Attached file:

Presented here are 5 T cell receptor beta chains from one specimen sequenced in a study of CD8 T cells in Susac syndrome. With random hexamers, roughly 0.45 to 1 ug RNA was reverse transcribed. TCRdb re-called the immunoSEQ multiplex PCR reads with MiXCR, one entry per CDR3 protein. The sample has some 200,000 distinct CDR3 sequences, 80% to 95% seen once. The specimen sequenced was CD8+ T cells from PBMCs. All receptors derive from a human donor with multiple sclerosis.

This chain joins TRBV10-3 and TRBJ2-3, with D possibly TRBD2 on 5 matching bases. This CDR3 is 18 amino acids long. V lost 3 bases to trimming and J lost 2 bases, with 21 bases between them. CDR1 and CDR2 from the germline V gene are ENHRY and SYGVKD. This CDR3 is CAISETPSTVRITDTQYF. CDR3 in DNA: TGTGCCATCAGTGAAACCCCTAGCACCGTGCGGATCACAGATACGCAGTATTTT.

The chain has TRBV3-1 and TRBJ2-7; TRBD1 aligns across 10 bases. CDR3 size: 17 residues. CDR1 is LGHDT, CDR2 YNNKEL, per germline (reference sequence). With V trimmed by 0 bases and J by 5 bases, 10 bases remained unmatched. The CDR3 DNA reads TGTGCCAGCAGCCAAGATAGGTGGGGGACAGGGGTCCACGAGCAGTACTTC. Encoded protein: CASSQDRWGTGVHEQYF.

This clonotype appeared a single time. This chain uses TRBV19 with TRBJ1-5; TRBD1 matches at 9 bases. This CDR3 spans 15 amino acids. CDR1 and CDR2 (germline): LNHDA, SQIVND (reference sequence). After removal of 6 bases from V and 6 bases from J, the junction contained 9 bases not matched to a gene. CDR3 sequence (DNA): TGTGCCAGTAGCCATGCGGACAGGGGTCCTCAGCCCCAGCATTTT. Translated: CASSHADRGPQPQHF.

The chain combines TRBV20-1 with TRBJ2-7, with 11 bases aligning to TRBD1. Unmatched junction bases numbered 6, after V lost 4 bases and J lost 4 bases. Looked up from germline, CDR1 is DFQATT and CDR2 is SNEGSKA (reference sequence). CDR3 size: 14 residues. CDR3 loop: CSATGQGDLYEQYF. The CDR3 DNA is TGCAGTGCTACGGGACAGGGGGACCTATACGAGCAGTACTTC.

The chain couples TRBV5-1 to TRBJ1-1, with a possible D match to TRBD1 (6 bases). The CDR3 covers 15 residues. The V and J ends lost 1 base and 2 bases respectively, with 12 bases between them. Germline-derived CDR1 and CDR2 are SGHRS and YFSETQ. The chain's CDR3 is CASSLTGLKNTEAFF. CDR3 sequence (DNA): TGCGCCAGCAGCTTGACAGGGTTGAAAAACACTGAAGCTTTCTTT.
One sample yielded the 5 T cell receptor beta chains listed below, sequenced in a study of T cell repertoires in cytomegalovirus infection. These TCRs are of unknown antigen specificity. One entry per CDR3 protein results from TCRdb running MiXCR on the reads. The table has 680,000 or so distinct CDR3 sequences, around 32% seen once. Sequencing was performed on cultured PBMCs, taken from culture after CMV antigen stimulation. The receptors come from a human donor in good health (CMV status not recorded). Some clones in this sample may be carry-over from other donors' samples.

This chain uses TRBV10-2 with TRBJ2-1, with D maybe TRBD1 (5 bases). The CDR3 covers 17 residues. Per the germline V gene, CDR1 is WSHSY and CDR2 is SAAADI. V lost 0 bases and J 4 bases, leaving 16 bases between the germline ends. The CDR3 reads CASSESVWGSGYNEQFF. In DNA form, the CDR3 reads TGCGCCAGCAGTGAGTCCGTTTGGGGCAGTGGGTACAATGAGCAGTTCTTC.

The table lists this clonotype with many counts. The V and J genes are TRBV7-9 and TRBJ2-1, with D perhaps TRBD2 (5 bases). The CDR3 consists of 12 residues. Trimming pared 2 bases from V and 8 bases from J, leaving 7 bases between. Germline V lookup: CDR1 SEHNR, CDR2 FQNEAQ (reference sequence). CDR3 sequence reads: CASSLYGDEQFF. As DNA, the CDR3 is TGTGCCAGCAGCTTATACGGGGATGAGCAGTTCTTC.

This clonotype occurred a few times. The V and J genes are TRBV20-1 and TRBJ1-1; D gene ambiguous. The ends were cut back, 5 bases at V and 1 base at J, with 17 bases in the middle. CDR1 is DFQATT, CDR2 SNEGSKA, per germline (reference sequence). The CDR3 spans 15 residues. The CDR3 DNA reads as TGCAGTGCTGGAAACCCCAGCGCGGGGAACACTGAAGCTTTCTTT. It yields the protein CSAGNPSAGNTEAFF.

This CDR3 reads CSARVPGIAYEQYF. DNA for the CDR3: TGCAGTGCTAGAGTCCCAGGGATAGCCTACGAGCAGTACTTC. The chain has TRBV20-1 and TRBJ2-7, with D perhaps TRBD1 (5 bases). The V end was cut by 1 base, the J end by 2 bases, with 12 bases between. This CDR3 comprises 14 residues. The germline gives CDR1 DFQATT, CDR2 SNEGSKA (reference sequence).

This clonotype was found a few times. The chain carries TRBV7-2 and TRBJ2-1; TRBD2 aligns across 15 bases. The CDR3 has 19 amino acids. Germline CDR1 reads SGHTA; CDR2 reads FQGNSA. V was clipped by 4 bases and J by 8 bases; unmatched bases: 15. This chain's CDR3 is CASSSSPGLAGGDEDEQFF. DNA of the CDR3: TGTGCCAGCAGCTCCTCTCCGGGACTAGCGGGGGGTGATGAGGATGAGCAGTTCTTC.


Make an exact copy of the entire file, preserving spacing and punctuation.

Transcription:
Presented here are 5 T cell receptor beta chains from one specimen sequenced in a study of CD8 T cells in Susac syndrome. With random hexamers, roughly 0.45 to 1 ug RNA was reverse transcribed. TCRdb re-called the immunoSEQ multiplex PCR reads with MiXCR, one entry per CDR3 protein. The sample has some 200,000 distinct CDR3 sequences, 80% to 95% seen once. The specimen sequenced was CD8+ T cells from PBMCs. All receptors derive from a human donor with multiple sclerosis.

This chain joins TRBV10-3 and TRBJ2-3, with D possibly TRBD2 on 5 matching bases. This CDR3 is 18 amino acids long. V lost 3 bases to trimming and J lost 2 bases, with 21 bases between them. CDR1 and CDR2 from the germline V gene are ENHRY and SYGVKD. This CDR3 is CAISETPSTVRITDTQYF. CDR3 in DNA: TGTGCCATCAGTGAAACCCCTAGCACCGTGCGGATCACAGATACGCAGTATTTT.

The chain has TRBV3-1 and TRBJ2-7; TRBD1 aligns across 10 bases. CDR3 size: 17 residues. CDR1 is LGHDT, CDR2 YNNKEL, per germline (reference sequence). With V trimmed by 0 bases and J by 5 bases, 10 bases remained unmatched. The CDR3 DNA reads TGTGCCAGCAGCCAAGATAGGTGGGGGACAGGGGTCCACGAGCAGTACTTC. Encoded protein: CASSQDRWGTGVHEQYF.

This clonotype appeared a single time. This chain uses TRBV19 with TRBJ1-5; TRBD1 matches at 9 bases. This CDR3 spans 15 amino acids. CDR1 and CDR2 (germline): LNHDA, SQIVND (reference sequence). After removal of 6 bases from V and 6 bases from J, the junction contained 9 bases not matched to a gene. CDR3 sequence (DNA): TGTGCCAGTAGCCATGCGGACAGGGGTCCTCAGCCCCAGCATTTT. Translated: CASSHADRGPQPQHF.

The chain combines TRBV20-1 with TRBJ2-7, with 11 bases aligning to TRBD1. Unmatched junction bases numbered 6, after V lost 4 bases and J lost 4 bases. Looked up from germline, CDR1 is DFQATT and CDR2 is SNEGSKA (reference sequence). CDR3 size: 14 residues. CDR3 loop: CSATGQGDLYEQYF. The CDR3 DNA is TGCAGTGCTACGGGACAGGGGGACCTATACGAGCAGTACTTC.

The chain couples TRBV5-1 to TRBJ1-1, with a possible D match to TRBD1 (6 bases). The CDR3 covers 15 residues. The V and J ends lost 1 base and 2 bases respectively, with 12 bases between them. Germline-derived CDR1 and CDR2 are SGHRS and YFSETQ. The chain's CDR3 is CASSLTGLKNTEAFF. CDR3 sequence (DNA): TGCGCCAGCAGCTTGACAGGGTTGAAAAACACTGAAGCTTTCTTT.
One sample yielded the 5 T cell receptor beta chains listed below, sequenced in a study of T cell repertoires in cytomegalovirus infection. These TCRs are of unknown antigen specificity. One entry per CDR3 protein results from TCRdb running MiXCR on the reads. The table has 680,000 or so distinct CDR3 sequences, around 32% seen once. Sequencing was performed on cultured PBMCs, taken from culture after CMV antigen stimulation. The receptors come from a human donor in good health (CMV status not recorded). Some clones in this sample may be carry-over from other donors' samples.

This chain uses TRBV10-2 with TRBJ2-1, with D maybe TRBD1 (5 bases). The CDR3 covers 17 residues. Per the germline V gene, CDR1 is WSHSY and CDR2 is SAAADI. V lost 0 bases and J 4 bases, leaving 16 bases between the germline ends. The CDR3 reads CASSESVWGSGYNEQFF. In DNA form, the CDR3 reads TGCGCCAGCAGTGAGTCCGTTTGGGGCAGTGGGTACAATGAGCAGTTCTTC.

The table lists this clonotype with many counts. The V and J genes are TRBV7-9 and TRBJ2-1, with D perhaps TRBD2 (5 bases). The CDR3 consists of 12 residues. Trimming pared 2 bases from V and 8 bases from J, leaving 7 bases between. Germline V lookup: CDR1 SEHNR, CDR2 FQNEAQ (reference sequence). CDR3 sequence reads: CASSLYGDEQFF. As DNA, the CDR3 is TGTGCCAGCAGCTTATACGGGGATGAGCAGTTCTTC.

This clonotype occurred a few times. The V and J genes are TRBV20-1 and TRBJ1-1; D gene ambiguous. The ends were cut back, 5 bases at V and 1 base at J, with 17 bases in the middle. CDR1 is DFQATT, CDR2 SNEGSKA, per germline (reference sequence). The CDR3 spans 15 residues. The CDR3 DNA reads as TGCAGTGCTGGAAACCCCAGCGCGGGGAACACTGAAGCTTTCTTT. It yields the protein CSAGNPSAGNTEAFF.

This CDR3 reads CSARVPGIAYEQYF. DNA for the CDR3: TGCAGTGCTAGAGTCCCAGGGATAGCCTACGAGCAGTACTTC. The chain has TRBV20-1 and TRBJ2-7, with D perhaps TRBD1 (5 bases). The V end was cut by 1 base, the J end by 2 bases, with 12 bases between. This CDR3 comprises 14 residues. The germline gives CDR1 DFQATT, CDR2 SNEGSKA (reference sequence).

This clonotype was found a few times. The chain carries TRBV7-2 and TRBJ2-1; TRBD2 aligns across 15 bases. The CDR3 has 19 amino acids. Germline CDR1 reads SGHTA; CDR2 reads FQGNSA. V was clipped by 4 bases and J by 8 bases; unmatched bases: 15. This chain's CDR3 is CASSSSPGLAGGDEDEQFF. DNA of the CDR3: TGTGCCAGCAGCTCCTCTCCGGGACTAGCGGGGGGTGATGAGGATGAGCAGTTCTTC.